Voting for the awards can be found here:

5 Tips For A Successful Media Relations Strategy

In a world of nonstop media, how can a public relations professional cut through the noise to make a company’s brand stand out? It often comes down to the right media strategy. In our case, we focus on the best approach to attract the attention of key technology journalists who want to cover the company and its story. But the right strategy will work for any type of company. 

A successful media strategy should inform a range of tactics to attract attention from the right journalists and influencers. When built and executed well, a good media strategy can enable better visibility, enhanced credibility, stronger relationships with customers and more.

With that in mind, here are five tips for a successful media strategy for technology companies: 

Don’t overcomplicate it

The strategy doesn’t need to tackle every possible business angle from the get-go. Instead, start with a broad roadmap for packaging the company message and backstory. Then think about how its announcements, plans and executive leadership can offer proof points and articulate ways to tell the story. Everything should map back to the overall brand narrative. For example, a client of ours,  Fractal, which is a global leader in artificial intelligence and analytics, powering decision-making in Fortune 500 companies, helps customers allocate capital, generate new business opportunities, manage risk and develop new products. Each supporting tactic and piece of content should work to tell that larger story. If it doesn’t, it isn’t included in our plan.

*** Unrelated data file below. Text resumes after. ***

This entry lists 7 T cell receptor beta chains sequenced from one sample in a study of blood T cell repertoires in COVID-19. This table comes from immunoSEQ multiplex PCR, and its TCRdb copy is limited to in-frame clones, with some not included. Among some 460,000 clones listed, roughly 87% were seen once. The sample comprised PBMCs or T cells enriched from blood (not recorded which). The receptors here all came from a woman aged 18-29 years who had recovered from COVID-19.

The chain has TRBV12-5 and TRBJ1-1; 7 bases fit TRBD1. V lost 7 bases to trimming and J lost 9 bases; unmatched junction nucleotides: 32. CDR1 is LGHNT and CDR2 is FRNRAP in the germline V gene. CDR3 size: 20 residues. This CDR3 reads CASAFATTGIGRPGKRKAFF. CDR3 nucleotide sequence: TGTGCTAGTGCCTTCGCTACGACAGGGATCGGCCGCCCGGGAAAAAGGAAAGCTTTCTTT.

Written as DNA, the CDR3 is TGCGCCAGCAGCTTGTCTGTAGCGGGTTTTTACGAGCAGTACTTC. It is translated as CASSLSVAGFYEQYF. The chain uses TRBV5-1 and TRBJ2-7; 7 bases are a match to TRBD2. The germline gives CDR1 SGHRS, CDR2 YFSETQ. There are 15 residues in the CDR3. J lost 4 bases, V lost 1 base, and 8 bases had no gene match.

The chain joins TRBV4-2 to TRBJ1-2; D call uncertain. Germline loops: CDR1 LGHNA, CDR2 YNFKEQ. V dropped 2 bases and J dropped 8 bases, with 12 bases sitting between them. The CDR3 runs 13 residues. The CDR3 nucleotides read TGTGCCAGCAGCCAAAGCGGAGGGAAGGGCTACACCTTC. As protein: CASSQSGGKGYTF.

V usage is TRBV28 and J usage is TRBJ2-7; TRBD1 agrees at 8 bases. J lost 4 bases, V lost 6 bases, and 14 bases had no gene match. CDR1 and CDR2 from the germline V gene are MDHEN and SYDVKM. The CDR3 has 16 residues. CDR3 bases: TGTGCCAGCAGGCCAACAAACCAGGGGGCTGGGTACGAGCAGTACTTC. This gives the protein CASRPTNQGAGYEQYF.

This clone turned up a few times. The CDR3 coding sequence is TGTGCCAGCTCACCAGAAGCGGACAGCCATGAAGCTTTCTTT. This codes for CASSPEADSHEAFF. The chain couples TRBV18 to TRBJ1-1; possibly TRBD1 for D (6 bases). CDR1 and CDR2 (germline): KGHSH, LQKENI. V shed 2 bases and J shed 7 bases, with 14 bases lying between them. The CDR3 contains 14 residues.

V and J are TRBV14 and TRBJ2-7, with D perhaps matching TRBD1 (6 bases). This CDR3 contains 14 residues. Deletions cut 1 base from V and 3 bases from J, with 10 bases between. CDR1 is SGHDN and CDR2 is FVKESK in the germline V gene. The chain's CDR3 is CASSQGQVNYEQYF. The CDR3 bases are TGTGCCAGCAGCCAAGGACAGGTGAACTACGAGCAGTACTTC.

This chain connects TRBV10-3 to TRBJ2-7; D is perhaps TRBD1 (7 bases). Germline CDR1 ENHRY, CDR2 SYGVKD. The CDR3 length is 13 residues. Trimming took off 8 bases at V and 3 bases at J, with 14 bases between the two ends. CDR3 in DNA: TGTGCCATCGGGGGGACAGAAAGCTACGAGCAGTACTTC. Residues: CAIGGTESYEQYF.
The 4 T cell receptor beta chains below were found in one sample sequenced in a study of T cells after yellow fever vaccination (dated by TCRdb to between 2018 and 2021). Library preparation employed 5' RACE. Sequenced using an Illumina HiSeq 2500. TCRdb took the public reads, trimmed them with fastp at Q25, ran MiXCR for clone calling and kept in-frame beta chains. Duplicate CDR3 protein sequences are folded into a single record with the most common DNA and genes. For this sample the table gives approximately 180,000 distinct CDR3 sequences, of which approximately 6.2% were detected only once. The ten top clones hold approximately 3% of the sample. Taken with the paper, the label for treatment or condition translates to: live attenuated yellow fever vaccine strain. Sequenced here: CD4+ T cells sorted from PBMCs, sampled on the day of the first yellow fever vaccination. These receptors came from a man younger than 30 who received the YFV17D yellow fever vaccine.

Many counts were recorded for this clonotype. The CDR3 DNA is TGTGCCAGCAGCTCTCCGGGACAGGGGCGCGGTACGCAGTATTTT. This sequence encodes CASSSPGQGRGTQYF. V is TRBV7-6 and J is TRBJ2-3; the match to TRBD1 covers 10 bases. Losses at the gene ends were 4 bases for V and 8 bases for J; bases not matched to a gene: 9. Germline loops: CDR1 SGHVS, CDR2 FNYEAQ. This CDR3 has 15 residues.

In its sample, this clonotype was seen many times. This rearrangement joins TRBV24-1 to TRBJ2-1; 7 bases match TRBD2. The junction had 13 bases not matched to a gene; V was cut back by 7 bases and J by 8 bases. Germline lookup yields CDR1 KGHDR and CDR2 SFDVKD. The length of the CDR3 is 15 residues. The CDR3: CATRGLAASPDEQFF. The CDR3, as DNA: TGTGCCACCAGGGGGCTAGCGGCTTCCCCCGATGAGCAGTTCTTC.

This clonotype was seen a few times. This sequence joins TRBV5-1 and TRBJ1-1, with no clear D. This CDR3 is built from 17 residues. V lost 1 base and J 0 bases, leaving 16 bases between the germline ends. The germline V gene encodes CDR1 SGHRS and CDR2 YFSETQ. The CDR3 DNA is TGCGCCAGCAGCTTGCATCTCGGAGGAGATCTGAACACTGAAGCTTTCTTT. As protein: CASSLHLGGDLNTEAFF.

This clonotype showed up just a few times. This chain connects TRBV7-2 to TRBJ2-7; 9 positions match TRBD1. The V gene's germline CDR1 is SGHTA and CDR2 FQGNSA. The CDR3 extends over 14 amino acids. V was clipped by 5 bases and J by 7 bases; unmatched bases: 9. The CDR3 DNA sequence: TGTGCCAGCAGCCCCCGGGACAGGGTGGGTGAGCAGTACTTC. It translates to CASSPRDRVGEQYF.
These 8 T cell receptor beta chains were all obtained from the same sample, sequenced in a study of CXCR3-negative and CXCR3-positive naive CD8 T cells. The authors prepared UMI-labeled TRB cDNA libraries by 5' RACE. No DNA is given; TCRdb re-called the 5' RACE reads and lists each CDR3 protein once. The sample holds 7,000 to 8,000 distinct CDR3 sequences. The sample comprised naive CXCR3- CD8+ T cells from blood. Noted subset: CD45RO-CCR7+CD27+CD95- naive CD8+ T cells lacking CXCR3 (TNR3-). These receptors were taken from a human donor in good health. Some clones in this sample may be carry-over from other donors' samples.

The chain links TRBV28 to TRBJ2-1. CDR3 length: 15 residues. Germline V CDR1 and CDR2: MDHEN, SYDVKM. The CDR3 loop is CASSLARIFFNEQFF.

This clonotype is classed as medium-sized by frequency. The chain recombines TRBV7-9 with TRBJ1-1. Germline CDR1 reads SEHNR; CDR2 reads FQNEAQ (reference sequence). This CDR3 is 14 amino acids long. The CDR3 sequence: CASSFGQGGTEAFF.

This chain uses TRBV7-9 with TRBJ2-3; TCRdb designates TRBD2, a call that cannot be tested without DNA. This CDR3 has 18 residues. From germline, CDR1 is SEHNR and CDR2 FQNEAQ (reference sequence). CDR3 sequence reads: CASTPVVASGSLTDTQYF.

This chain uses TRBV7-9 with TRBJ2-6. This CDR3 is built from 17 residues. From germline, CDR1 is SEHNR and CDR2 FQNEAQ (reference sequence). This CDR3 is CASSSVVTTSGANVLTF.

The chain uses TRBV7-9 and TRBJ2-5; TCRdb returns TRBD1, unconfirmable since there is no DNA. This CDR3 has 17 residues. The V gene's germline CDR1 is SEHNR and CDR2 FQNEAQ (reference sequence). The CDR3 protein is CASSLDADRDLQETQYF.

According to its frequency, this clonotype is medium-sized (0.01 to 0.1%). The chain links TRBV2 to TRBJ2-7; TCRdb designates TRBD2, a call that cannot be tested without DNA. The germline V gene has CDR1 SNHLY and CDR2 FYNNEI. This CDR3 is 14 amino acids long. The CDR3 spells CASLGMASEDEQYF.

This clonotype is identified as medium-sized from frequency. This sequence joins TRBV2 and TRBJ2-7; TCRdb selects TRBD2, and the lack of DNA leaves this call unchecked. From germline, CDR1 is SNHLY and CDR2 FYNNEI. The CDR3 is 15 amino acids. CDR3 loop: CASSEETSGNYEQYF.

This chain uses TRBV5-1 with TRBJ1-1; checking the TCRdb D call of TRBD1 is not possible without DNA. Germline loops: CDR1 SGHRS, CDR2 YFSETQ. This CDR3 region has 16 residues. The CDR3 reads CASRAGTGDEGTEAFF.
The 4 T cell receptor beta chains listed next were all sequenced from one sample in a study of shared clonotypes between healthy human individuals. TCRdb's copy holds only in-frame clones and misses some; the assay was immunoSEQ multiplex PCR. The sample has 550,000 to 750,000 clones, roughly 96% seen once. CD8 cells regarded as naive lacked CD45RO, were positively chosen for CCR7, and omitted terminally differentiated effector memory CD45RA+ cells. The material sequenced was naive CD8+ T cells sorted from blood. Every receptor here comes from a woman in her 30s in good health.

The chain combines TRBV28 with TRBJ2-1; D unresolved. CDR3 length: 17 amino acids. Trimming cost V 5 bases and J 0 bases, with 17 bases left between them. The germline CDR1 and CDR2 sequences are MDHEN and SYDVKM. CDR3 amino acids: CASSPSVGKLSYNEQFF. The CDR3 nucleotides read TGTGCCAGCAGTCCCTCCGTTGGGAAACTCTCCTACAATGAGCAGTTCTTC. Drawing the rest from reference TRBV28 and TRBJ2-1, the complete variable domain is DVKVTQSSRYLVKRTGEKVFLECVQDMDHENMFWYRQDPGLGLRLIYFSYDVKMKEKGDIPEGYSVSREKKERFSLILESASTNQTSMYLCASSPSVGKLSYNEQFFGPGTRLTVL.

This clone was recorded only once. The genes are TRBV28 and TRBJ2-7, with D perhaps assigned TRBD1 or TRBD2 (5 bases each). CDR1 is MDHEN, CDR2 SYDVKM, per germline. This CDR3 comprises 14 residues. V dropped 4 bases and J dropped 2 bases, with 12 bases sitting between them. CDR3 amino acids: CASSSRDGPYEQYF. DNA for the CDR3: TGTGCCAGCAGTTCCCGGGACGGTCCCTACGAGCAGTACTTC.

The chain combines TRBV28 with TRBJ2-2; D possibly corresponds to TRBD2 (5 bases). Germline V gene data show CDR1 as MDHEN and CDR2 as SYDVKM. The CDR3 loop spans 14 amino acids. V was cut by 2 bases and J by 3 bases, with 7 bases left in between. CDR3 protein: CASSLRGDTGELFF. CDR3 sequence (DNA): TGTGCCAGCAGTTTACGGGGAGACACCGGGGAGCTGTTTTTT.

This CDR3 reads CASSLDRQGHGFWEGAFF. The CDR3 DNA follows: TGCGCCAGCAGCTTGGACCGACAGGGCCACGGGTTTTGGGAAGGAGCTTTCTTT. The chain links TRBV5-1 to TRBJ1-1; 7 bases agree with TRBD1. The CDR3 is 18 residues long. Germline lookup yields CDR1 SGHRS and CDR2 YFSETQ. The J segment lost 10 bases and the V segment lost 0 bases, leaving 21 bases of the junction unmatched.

Find newsworthy stories in your business plan

Review the plan through the eyes of a journalist. Keep in mind that journalists are looking for “news” – anything that is fresh, different, or evidence of a trend. In March, Amazon shared that it would be ramping up hiring and opening 100,000 new roles to support people relying on the company’s services during COVID-19-induced lockdowns. This announcement was published in various media outlets, including NPR, CNBC and many others. This was a great example of how using part of a company’s business strategy can help to gain traction in the media. 

It’s also worth mentioning that in addition to receiving coverage, the Amazon story supported its mission to be the “Earth’s most customer-centric company.”

Make your pitch schedule timely